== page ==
An Italian who lost his left forearm in a car crash has been successfully linked to a robotic hand, allowing him to feel sensations in the artificial limb and control it with his thoughts, scientists said.
During a one-month experiment conducted last year, 26-year-old Pierpaolo Petruzziello felt like his lost arm had grown back again, although he was only controlling a robotic hand that was not even attached to his body.
"It's a matter of mind, of concentration," Petruzziello said. "When you think of it as your hand and forearm, it all becomes easier."
Though similar experiments have been successful before, the European scientists who led the project say this was the first time a patient has been able to make such complex movements using his mind to control a biomechanic hand connected to his nervous system.
The challenge for scientists now will be to create a system that can connect a patient's nervous system and a prosthetic limb for years, not just a month.
The Italy-based team said at a news conference in Rome that in 2008 it implanted electrodes into the nerves located in what remained of Petruzziello's left arm, which was cut off in a crash some three years ago.
The prosthetic was not implanted on the patient, only connected through the electrodes. During the news conference, video was shown of Petruzziello as he concentrated to give orders to the hand placed next to him.
During the month he had the electrodes connected, he learned to wiggle the robotic fingers independently, make a fist, grab objects and make other movements.
"Some of the gestures cannot be disclosed because they were quite vulgar," joked Paolo Maria Rossini, a neurologist who led the team working at Rome's Campus Bio-Medico, a university and hospital that specializes in health sciences.
The $3 million (£1.8 million) project, funded by the European Union, took five years to complete and produced several scientific papers that have been submitted to top journals, including Science Translational Medicine and Proceedings of the National Academy of Sciences, Rossini said.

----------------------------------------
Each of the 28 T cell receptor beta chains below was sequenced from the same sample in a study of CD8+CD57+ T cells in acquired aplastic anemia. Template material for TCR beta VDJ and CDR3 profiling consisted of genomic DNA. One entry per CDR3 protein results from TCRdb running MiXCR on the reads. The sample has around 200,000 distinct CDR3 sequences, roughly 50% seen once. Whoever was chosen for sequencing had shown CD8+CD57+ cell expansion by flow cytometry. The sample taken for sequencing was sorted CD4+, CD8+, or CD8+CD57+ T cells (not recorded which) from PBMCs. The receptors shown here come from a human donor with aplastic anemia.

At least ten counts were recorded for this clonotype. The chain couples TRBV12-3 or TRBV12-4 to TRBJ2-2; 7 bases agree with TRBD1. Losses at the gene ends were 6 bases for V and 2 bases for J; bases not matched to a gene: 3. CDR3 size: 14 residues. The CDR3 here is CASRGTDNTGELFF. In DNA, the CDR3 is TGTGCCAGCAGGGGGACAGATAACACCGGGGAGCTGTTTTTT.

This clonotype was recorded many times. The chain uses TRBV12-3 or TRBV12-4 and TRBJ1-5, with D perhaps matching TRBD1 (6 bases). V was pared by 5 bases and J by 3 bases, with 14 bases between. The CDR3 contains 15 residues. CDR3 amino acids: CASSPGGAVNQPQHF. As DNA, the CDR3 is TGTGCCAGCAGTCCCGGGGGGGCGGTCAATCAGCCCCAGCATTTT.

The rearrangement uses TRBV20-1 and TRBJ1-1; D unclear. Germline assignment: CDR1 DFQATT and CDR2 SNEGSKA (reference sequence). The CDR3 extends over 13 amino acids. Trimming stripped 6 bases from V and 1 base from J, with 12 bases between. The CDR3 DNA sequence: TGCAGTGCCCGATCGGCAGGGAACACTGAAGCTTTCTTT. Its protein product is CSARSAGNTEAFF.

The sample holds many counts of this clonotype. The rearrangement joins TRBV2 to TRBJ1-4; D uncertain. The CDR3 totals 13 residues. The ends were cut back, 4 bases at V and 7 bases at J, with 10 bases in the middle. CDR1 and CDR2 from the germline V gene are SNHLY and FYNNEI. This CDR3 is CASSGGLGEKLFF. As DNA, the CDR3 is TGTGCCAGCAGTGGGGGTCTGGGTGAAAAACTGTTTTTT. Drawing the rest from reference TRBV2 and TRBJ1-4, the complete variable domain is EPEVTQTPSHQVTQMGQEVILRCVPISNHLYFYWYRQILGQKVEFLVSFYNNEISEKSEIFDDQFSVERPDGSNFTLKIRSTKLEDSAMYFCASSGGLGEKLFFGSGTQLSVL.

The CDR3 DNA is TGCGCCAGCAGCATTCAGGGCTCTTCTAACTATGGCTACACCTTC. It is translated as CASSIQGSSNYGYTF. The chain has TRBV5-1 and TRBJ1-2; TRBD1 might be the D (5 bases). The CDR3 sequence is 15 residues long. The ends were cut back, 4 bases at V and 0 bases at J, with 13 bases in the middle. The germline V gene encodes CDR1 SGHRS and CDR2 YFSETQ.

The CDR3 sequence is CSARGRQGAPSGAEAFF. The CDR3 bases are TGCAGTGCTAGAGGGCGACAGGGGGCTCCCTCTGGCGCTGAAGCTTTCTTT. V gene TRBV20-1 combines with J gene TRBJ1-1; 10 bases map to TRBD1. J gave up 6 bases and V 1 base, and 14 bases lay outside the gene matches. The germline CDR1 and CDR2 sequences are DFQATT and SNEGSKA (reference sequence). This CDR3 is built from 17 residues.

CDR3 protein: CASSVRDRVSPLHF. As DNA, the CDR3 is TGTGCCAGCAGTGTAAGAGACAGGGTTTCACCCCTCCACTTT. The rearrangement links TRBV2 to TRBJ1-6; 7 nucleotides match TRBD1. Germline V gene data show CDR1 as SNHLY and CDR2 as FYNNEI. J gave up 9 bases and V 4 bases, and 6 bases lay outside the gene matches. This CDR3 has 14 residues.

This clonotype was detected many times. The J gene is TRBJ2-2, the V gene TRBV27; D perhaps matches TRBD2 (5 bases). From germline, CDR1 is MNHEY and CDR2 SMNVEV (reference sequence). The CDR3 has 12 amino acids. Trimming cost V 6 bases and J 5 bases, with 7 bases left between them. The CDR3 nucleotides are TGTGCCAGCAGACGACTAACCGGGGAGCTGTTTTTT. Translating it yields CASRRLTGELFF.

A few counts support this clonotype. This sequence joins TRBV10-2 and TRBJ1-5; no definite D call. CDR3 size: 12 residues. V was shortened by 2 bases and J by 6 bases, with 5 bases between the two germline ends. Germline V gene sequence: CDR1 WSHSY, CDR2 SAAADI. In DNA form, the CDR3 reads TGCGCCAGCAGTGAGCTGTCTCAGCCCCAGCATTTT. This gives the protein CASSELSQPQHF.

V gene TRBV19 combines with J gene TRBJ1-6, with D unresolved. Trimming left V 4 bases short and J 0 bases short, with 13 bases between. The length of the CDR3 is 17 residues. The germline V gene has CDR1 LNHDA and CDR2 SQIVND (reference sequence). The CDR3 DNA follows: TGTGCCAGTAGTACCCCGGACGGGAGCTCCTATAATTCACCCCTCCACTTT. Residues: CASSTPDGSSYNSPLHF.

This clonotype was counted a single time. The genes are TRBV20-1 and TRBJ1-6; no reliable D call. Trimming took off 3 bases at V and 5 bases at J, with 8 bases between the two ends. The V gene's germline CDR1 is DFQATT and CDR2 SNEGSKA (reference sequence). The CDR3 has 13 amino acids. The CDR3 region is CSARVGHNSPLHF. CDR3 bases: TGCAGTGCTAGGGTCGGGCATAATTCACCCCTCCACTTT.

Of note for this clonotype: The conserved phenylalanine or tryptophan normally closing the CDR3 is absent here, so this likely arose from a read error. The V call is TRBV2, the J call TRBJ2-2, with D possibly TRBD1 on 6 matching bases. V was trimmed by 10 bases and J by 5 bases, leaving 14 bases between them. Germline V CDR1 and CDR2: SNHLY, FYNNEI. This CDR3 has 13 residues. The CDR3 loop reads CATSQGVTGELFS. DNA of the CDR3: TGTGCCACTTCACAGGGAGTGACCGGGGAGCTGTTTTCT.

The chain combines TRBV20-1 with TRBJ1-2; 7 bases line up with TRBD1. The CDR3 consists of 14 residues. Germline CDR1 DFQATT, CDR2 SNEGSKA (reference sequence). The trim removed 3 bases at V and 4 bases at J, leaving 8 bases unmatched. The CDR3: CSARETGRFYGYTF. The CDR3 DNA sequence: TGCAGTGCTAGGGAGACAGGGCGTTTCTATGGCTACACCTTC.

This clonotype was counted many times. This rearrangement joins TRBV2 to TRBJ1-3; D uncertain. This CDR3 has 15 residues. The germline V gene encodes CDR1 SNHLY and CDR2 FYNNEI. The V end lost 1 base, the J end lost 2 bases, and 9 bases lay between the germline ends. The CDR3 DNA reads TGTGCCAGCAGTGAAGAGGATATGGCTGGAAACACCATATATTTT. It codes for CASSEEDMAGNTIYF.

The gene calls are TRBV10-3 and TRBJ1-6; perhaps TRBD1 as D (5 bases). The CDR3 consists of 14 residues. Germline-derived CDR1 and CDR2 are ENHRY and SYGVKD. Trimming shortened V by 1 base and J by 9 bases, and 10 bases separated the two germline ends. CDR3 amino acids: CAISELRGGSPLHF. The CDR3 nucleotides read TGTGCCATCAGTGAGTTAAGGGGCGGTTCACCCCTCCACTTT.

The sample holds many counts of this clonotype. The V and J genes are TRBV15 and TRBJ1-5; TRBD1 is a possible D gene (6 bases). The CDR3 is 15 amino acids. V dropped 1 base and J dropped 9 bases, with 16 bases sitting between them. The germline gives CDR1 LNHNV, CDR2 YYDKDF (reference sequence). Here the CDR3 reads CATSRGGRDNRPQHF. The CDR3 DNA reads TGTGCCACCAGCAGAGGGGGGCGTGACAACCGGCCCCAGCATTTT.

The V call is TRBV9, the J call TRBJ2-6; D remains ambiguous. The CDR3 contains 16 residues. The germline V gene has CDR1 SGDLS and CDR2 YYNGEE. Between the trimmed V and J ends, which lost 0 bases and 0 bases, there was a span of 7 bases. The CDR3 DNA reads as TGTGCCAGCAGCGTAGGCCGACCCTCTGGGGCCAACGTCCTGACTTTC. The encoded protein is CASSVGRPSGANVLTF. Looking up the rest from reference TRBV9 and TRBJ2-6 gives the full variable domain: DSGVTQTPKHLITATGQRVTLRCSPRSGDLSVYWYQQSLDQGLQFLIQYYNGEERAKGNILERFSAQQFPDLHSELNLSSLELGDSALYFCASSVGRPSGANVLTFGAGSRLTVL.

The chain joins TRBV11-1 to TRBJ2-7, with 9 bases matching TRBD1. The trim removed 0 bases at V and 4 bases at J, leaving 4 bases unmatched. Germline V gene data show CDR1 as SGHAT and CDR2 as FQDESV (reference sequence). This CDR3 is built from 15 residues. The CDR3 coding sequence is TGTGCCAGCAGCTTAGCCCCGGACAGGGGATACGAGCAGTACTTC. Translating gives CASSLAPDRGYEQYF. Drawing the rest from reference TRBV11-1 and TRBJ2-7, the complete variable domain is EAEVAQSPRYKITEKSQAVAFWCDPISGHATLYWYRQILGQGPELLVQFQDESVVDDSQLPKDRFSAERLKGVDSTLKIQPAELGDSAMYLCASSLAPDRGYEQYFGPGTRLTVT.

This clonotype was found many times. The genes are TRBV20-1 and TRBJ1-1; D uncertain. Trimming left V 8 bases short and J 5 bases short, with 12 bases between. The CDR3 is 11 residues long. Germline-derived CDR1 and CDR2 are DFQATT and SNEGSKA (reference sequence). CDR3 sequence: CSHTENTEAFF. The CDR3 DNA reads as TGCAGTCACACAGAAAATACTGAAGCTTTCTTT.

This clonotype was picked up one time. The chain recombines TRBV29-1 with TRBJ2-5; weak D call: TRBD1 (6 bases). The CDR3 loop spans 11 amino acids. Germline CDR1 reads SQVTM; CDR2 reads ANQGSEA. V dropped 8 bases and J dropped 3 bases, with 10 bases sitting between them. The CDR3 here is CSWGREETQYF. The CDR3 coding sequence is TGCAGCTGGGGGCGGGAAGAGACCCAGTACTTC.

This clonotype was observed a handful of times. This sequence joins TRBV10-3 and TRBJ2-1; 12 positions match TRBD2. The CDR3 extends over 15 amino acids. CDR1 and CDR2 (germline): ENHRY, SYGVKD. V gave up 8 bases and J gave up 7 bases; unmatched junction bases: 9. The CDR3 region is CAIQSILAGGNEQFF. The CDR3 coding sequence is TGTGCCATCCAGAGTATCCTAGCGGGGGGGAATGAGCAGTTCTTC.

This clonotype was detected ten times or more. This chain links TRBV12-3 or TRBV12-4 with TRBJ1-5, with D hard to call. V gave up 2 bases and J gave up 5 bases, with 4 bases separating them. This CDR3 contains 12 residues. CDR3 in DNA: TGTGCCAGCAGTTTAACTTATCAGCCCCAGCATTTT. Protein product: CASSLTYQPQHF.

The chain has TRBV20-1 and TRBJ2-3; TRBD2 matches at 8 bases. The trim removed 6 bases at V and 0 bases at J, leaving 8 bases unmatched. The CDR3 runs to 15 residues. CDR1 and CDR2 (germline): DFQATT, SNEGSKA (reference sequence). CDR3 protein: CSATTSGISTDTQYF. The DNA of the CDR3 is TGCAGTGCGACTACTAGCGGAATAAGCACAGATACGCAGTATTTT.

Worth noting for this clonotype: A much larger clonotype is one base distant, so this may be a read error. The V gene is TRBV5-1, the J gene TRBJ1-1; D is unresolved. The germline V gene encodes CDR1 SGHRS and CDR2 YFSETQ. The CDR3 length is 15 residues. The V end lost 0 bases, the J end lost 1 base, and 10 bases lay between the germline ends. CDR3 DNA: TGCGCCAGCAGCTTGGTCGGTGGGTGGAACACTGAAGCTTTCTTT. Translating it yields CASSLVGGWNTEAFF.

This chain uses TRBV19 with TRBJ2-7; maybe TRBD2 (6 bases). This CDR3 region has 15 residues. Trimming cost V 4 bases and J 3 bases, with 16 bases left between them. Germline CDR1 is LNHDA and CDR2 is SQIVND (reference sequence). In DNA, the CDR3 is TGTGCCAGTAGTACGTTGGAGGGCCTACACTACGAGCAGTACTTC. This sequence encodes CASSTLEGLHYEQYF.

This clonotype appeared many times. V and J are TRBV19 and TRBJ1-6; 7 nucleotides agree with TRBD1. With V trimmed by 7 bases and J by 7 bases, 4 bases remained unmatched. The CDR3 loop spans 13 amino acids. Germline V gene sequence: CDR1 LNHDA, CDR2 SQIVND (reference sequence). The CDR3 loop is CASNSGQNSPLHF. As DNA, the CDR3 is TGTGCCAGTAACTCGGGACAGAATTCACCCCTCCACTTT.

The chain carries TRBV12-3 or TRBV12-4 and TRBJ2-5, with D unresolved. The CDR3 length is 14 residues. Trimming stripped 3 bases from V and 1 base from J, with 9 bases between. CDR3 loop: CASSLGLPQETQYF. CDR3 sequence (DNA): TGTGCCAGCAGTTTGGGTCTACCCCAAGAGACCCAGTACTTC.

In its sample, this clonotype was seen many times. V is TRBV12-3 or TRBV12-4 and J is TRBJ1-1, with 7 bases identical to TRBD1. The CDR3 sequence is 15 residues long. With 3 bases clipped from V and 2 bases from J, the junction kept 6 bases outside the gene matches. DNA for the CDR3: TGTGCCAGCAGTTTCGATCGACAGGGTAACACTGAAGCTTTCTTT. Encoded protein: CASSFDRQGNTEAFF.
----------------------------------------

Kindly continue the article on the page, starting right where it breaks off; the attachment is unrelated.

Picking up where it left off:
After Petruzziello recovered from the microsurgery he underwent to implant the electrodes in his arm, it only took him a few days to master use of the robotic hand, Rossini said.
By the time the experiment was over, the hand obeyed the commands it received from the man's brain in 95 per cent of cases.
Petruzziello, an Italian who lives in Brazil, said the feedback he got from the hand was amazingly accurate.
"It felt almost the same as a real hand. They stimulated me a lot, even with needles ... you can't imagine what they did to me," he joked with reporters.
While the "LifeHand" experiment lasted only a month, this was the longest time electrodes had remained connected to a human nervous system in such an experiment, said Silvestro Micera, one of the engineers on the team.
Similar, shorter-term experiments in 2004-2005 hooked up amputees to a less-advanced robotic arm with a pliers-shaped end, and patients were only able to make basic movements, he said.
Experts not involved in the study said that the experiment was an important step forward in creating a viable interface between the nervous system and prosthetic limbs, but the challenge now is ensuring that such a system can remain in the patient for years and not just a month.
"It's an important advancement on the work that was done in the mid-2000s," said Dustin Tyler, a professor at Case Western Reserve University and biomedical engineer at the VA Medical Centre in Cleveland, Ohio.
"The important piece that remains is how long beyond a month we can keep the electrodes in."
Experts around the world have developed other thought-controlled prostheses. One approach used in the United States involves surgery to graft shoulder nerves onto pectoral muscles and then learning to use those muscles to control a bionic arm.
While that approach is necessary when the whole arm has been lost, if a stump survives doctors could opt for the less invasive method proposed by the Italians, connecting the prosthesis to the same system the brain uses to send and receive signals.
"The approach we followed is natural," Rossini said. The patient "didn't have to learn to use muscles that do a different job to move a prosthesis, he just had to concentrate and send to the robotic hand the same messages he used to send to his own hand."
It will take at least two or three years before scientists try to replicate the experiment with a more long-term prosthesis, the experts said. First they need to study if the hair-thin electrodes can be kept in longer.
Results from the experiment are encouraging, as the electrodes removed from Petruzziello showed no damage and could well stay in longer, said Klaus-Peter Hoffmann, a biomedical expert at the Fraunhofer-Gesellschaft, the German research institute that developed the electrodes.
More must also be done to miniaturize the technology on the arm and the bulky machines that translate neural and digital signals between the robot and the patient.
Key steps forward are already being made, Rossini said. While working with Petruzziello, the Italian scientists also were collaborating on a parallel EU-funded project called "SmartHand," which has developed a robotic arm that can be directly implanted on the patient.
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